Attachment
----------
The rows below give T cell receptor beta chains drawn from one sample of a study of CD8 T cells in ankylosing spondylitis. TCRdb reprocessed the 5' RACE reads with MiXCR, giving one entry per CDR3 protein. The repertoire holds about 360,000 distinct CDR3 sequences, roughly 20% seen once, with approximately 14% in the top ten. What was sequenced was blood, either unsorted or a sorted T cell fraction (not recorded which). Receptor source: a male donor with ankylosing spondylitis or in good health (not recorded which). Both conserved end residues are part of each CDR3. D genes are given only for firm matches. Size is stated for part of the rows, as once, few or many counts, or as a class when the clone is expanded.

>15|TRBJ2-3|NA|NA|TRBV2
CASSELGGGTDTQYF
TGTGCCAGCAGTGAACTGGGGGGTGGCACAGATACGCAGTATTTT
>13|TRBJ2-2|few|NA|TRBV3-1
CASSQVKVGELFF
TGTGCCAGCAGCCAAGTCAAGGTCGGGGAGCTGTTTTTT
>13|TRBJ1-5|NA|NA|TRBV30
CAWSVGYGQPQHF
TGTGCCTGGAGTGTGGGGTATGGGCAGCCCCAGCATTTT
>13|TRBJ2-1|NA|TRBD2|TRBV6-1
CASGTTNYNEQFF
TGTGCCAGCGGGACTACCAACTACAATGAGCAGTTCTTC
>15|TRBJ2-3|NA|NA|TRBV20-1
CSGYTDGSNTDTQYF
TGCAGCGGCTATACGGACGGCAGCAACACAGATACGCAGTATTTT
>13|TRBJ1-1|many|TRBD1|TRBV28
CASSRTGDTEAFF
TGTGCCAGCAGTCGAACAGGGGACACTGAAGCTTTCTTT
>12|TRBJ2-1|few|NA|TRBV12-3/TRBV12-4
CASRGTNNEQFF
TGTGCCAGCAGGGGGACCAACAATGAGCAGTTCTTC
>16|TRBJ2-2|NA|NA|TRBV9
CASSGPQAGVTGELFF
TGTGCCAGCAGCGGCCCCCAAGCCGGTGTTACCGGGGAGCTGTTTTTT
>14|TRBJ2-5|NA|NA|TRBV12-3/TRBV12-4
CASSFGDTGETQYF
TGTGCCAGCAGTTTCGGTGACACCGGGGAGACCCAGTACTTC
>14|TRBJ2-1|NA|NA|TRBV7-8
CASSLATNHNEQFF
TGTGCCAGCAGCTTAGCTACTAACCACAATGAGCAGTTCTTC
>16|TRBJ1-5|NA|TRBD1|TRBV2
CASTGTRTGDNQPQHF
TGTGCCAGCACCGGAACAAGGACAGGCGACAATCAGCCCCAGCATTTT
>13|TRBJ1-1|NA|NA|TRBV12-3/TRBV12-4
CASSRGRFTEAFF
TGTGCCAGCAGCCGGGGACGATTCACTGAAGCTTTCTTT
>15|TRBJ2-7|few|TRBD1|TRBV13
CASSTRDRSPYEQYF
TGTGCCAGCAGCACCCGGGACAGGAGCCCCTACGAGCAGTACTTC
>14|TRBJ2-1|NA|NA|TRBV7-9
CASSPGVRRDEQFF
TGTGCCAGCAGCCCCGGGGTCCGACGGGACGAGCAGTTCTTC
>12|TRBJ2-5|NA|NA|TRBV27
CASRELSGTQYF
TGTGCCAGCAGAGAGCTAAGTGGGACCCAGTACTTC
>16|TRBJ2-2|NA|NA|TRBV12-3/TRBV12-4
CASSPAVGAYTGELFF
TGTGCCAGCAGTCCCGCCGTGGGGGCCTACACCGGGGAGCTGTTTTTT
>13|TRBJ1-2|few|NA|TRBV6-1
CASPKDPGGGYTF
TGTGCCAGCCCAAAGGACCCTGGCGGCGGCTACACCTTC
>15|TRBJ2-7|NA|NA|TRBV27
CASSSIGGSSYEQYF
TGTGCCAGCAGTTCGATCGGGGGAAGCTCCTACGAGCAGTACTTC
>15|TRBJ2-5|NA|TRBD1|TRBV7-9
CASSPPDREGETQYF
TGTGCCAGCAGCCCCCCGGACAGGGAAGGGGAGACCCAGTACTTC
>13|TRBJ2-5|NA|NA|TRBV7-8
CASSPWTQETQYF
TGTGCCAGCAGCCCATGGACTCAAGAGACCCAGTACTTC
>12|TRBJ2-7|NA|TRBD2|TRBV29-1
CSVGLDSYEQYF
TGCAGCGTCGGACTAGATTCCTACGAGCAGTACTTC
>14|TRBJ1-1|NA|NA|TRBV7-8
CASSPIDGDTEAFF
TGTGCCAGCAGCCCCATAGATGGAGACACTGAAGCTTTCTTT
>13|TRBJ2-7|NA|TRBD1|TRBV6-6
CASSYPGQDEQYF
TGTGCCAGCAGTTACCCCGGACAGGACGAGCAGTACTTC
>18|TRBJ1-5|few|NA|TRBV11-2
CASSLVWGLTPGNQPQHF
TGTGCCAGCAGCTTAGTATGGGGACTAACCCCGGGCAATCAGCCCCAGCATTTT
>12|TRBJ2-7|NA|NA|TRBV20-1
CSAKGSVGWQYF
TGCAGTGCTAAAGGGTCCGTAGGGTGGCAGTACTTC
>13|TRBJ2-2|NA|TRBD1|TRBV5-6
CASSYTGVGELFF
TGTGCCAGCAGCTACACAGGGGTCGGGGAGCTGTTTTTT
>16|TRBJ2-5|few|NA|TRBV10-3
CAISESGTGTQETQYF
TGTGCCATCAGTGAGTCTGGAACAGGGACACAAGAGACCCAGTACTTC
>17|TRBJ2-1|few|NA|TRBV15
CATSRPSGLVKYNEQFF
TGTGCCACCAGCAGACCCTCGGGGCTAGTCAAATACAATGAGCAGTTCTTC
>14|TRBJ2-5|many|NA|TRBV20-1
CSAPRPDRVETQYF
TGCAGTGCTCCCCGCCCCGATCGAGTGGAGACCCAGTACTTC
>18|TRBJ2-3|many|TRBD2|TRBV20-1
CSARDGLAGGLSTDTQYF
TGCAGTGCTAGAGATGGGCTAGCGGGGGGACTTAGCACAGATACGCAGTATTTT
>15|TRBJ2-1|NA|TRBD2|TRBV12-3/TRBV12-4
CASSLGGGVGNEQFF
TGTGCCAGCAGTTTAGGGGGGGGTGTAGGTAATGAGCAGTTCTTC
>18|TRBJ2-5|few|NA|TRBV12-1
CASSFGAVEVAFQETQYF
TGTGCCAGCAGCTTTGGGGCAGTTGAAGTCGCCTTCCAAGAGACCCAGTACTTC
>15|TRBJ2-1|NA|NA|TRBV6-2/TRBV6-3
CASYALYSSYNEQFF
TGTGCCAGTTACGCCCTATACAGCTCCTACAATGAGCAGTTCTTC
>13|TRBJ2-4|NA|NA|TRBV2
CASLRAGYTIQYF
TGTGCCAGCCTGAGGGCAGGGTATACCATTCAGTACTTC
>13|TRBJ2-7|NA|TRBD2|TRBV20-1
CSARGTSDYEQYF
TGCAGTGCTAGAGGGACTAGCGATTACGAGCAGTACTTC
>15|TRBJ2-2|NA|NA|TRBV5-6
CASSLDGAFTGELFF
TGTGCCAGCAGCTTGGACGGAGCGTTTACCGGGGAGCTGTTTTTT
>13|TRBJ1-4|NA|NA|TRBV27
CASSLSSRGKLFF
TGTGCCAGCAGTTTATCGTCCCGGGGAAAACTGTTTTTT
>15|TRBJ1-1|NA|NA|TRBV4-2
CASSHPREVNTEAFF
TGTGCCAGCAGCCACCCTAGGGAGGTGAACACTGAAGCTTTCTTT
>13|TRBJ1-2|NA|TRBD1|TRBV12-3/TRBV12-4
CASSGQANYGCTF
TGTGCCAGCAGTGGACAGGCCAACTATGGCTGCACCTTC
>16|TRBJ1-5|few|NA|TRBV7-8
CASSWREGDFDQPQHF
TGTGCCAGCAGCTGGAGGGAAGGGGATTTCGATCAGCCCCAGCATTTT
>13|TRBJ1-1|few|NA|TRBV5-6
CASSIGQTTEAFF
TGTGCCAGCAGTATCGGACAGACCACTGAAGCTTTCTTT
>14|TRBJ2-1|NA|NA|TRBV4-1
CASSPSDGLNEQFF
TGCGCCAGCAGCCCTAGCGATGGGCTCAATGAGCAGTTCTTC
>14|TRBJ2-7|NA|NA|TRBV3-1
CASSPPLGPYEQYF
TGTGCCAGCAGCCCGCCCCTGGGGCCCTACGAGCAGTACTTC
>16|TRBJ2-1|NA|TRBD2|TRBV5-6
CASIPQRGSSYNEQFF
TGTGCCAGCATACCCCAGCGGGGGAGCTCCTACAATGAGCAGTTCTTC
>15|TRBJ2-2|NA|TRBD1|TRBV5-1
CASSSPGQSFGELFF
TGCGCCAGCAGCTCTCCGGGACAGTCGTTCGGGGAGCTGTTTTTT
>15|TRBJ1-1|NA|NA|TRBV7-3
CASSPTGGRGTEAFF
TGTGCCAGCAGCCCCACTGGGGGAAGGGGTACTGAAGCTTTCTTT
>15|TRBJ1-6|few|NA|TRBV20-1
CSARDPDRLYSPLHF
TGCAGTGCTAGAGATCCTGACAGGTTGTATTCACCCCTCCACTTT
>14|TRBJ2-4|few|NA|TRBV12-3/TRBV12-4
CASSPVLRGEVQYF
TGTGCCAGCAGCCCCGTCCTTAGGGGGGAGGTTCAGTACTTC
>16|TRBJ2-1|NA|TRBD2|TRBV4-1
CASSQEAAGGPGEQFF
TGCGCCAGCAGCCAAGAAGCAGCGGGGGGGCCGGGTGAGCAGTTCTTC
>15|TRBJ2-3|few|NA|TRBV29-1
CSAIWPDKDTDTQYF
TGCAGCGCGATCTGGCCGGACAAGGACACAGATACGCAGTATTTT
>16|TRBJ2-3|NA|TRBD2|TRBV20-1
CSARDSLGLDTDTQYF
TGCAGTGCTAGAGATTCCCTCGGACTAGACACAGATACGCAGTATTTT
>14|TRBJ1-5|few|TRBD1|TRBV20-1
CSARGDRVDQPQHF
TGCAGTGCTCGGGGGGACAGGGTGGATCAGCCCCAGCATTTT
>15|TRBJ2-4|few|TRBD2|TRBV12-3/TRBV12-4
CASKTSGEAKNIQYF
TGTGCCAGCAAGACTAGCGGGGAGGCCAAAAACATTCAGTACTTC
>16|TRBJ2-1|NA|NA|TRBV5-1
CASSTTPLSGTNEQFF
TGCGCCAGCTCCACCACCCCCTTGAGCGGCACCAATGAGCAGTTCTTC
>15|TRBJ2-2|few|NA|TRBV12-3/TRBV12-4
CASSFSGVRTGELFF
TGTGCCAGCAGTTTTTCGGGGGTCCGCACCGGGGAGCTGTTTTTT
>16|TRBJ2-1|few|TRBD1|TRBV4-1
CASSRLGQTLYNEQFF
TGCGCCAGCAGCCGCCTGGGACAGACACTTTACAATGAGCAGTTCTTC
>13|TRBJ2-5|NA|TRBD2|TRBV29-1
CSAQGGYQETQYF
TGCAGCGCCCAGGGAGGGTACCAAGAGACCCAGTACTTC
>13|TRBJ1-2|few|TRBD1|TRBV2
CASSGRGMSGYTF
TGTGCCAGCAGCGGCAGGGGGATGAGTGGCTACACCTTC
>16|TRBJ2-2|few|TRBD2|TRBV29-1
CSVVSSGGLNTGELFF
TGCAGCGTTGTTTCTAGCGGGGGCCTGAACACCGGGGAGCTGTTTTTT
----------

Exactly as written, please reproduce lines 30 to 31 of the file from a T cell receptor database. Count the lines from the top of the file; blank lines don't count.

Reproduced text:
CASSLATNHNEQFF
TGTGCCAGCAGCTTAGCTACTAACCACAATGAGCAGTTCTTC